The ISO general liability coverage form provides third-party liability coverage for bodily injury or property damage sustained by the insured. The form includes several provisions that would apply in the event of bodily injury or property damage caused by or resulting from a UFO or alien.
The exception to the expected or intended injury exclusion would apply in the protection of persons or property.
Coverage C — Medical Payments will be available for accidents from just about anything that might happen to others on your property, up to its limit of insurance. Note, however, that anything excluded under Coverage A is also excluded under Coverage C.
Under the Causes of Loss forms (basic, broad and special), coverage extends to contact with a spacecraft, which should include a UFO. If deemed vandalism, there should be coverage for any property damage perpetrated by an alien.
However, if the government has to seize or destroy your property to protect it from the aliens, there would only be coverage for damage from the government destroying property to prevent the spread of a fire.
If the alien damages property and it has to be torn down and the debris removed, the ordinance or law exclusion would apply.
There is an exclusion for loss or damage caused by or resulting from artificially generated electrical, magnetic or electromagnetic energy. The question is would this type of energy from an alien be natural or artificial? Aliens may discharge such energy naturally; it would need to be determined if the aliens emitted this energy randomly without intent or if they could direct the energy at will.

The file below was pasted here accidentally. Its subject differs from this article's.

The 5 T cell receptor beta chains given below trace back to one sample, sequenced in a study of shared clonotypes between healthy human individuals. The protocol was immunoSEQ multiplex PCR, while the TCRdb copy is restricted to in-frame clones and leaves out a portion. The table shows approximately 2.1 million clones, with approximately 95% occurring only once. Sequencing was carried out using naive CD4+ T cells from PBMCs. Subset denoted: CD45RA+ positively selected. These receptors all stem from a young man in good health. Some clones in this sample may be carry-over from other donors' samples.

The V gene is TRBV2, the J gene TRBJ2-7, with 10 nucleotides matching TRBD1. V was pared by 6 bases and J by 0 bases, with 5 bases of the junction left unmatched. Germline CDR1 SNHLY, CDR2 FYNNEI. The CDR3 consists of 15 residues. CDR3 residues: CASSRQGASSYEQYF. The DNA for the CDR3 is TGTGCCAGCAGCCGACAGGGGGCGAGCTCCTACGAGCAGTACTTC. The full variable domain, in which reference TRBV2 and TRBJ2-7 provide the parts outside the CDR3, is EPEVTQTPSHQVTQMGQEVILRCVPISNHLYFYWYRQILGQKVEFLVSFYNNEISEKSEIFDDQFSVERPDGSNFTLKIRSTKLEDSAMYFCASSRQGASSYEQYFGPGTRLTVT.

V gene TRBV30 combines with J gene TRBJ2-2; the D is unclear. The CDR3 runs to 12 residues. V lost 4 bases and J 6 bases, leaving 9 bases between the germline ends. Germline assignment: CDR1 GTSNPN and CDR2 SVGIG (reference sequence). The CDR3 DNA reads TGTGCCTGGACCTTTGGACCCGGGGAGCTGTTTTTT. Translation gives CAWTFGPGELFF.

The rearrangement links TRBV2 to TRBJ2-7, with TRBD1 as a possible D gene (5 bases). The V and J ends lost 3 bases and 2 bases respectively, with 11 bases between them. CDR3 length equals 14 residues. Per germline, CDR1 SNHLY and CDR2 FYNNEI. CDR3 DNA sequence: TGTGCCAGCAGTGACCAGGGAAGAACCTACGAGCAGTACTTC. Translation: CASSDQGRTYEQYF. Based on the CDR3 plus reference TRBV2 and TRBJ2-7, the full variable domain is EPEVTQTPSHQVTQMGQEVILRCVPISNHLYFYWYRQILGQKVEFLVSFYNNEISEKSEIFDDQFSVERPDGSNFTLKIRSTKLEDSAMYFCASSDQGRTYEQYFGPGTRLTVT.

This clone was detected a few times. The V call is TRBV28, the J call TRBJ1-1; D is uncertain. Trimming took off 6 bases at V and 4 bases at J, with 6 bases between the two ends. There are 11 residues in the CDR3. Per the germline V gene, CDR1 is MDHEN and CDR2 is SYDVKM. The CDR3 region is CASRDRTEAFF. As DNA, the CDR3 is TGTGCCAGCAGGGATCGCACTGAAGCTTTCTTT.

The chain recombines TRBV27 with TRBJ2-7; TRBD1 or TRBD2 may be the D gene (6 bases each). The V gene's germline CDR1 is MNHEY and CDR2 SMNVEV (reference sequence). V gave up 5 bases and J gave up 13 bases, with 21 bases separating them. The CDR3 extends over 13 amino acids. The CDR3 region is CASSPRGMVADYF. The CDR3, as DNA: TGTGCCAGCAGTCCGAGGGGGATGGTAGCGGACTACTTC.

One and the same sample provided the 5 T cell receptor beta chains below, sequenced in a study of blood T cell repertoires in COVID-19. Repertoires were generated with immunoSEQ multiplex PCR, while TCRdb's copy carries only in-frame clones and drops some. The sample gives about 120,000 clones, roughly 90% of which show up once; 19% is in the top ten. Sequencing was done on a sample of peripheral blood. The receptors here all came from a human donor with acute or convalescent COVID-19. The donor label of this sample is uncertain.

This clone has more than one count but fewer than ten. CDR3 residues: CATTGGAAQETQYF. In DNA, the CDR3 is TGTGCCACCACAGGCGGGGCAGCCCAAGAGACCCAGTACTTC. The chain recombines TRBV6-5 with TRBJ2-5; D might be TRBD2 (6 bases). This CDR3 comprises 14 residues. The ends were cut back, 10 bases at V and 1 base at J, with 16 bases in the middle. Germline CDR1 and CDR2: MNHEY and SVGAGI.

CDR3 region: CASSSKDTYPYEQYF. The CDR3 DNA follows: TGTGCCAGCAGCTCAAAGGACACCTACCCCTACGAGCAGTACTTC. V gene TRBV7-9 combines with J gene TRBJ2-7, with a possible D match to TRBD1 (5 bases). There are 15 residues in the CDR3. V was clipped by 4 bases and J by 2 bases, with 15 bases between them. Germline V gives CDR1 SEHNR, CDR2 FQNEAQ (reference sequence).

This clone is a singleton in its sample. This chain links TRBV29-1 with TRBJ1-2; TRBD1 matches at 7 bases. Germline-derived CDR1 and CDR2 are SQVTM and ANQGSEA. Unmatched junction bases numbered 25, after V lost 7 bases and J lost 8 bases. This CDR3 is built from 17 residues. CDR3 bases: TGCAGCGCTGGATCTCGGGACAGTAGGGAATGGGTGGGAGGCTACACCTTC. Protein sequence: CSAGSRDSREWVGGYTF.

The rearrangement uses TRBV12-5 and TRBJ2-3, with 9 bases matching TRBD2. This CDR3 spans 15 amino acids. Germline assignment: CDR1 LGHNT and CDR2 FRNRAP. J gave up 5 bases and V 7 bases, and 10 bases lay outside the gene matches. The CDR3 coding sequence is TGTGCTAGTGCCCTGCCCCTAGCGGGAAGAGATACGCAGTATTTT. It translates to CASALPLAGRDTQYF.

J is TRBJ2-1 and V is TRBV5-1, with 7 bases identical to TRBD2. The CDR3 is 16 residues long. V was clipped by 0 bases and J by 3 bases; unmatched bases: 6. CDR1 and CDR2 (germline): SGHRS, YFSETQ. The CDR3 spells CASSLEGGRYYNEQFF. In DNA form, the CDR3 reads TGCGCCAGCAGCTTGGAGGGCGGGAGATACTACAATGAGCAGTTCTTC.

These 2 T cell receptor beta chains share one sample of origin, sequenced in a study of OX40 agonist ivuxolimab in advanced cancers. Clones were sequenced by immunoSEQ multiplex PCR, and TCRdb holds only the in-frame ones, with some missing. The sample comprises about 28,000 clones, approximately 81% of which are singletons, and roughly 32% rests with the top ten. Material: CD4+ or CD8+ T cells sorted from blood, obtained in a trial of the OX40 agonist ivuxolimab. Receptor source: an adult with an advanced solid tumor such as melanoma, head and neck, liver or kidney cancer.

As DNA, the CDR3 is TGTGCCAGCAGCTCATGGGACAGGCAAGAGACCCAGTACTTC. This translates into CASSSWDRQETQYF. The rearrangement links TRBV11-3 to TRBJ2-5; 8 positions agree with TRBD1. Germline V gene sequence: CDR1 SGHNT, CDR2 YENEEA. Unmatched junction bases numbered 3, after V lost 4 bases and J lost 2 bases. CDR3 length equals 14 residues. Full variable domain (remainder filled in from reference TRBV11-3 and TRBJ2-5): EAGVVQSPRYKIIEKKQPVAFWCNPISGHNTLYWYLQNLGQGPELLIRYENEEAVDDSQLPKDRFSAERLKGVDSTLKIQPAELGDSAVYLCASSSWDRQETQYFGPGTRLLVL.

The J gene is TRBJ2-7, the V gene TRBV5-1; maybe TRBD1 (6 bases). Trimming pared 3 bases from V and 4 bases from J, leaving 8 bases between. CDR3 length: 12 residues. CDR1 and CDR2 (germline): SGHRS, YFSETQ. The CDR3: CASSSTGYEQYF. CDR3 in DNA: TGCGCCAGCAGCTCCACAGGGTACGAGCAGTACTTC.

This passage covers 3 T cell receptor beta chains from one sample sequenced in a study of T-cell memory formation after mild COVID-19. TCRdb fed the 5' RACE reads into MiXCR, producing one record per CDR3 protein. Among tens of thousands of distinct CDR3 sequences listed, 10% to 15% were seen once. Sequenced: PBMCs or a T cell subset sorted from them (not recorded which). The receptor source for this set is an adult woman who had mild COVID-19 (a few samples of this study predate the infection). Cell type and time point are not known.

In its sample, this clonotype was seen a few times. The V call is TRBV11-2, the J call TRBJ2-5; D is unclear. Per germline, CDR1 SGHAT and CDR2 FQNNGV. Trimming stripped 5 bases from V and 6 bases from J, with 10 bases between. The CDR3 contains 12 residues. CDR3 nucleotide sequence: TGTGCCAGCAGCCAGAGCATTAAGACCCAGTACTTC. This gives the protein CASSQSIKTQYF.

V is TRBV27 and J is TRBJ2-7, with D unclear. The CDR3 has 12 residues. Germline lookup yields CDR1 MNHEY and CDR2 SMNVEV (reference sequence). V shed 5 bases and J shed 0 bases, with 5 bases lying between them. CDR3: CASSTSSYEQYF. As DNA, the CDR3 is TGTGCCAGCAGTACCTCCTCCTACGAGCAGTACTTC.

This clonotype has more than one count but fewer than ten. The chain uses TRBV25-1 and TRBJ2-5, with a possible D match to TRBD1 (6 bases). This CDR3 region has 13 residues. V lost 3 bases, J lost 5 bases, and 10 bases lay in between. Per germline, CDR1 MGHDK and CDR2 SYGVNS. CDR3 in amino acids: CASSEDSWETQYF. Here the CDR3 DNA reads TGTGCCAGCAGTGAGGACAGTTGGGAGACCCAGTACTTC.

Business income and extra expense
Business income/extra expense coverage will follow the covered causes of loss, exclusions and limitations of the applicable cause of loss form shown in the declarations. With respect to the additional coverages, coverage will apply if the applicable cause of loss form that applies to the described premises covers the actual loss or damage.
If aliens set fire to the fireworks factory, then a civil authority will likely caution off the immediate area and order the entire block be evacuated, prohibiting access to the area while they hose everything down and put out additional fires ignited by sparks. If the insured’s business is within the prohibited area, civil authority coverage will begin 72 hours from the time access to the described premises was first prohibited and will last for up to four weeks.
Alien as insured
Lastly, would an alien be eligible to purchase an insurance policy? Well, that would depend if that alien were an ‘individual’. When a term is not defined, we look to its common meaning and standard definition. Wikipedia defines an individual in part as, “…that which exists as a distinct entity…” The Free Dictionary defines an individual in Part 1 as, “of or relating to an individual, especially a single human; [or] by or for one person.” Part 2 of the definition is “Existing as a distinct entity; separate.” Depending on how broadly the carrier interprets the definition of ‘individual’, an alien might conceivably be granted eligibility to purchase a commercial insurance policy.
The homeowners policy, however, uses the term ‘person’ in lieu of ‘individual’. As all of the common definitions for person include “human” in the definition, it is unlikely that an alien could purchase a homeowners policy.
Hopefully, we will not be forced to put these coverages to the test. May the force be with you…
Karen L. Sorrell, CPCU (firstname.lastname@example.org) is an editor with from FC&S Expert Coverage Interpretation, the premier resource for insurance coverage analysis. She has an extensive background in commercial insurance underwriting.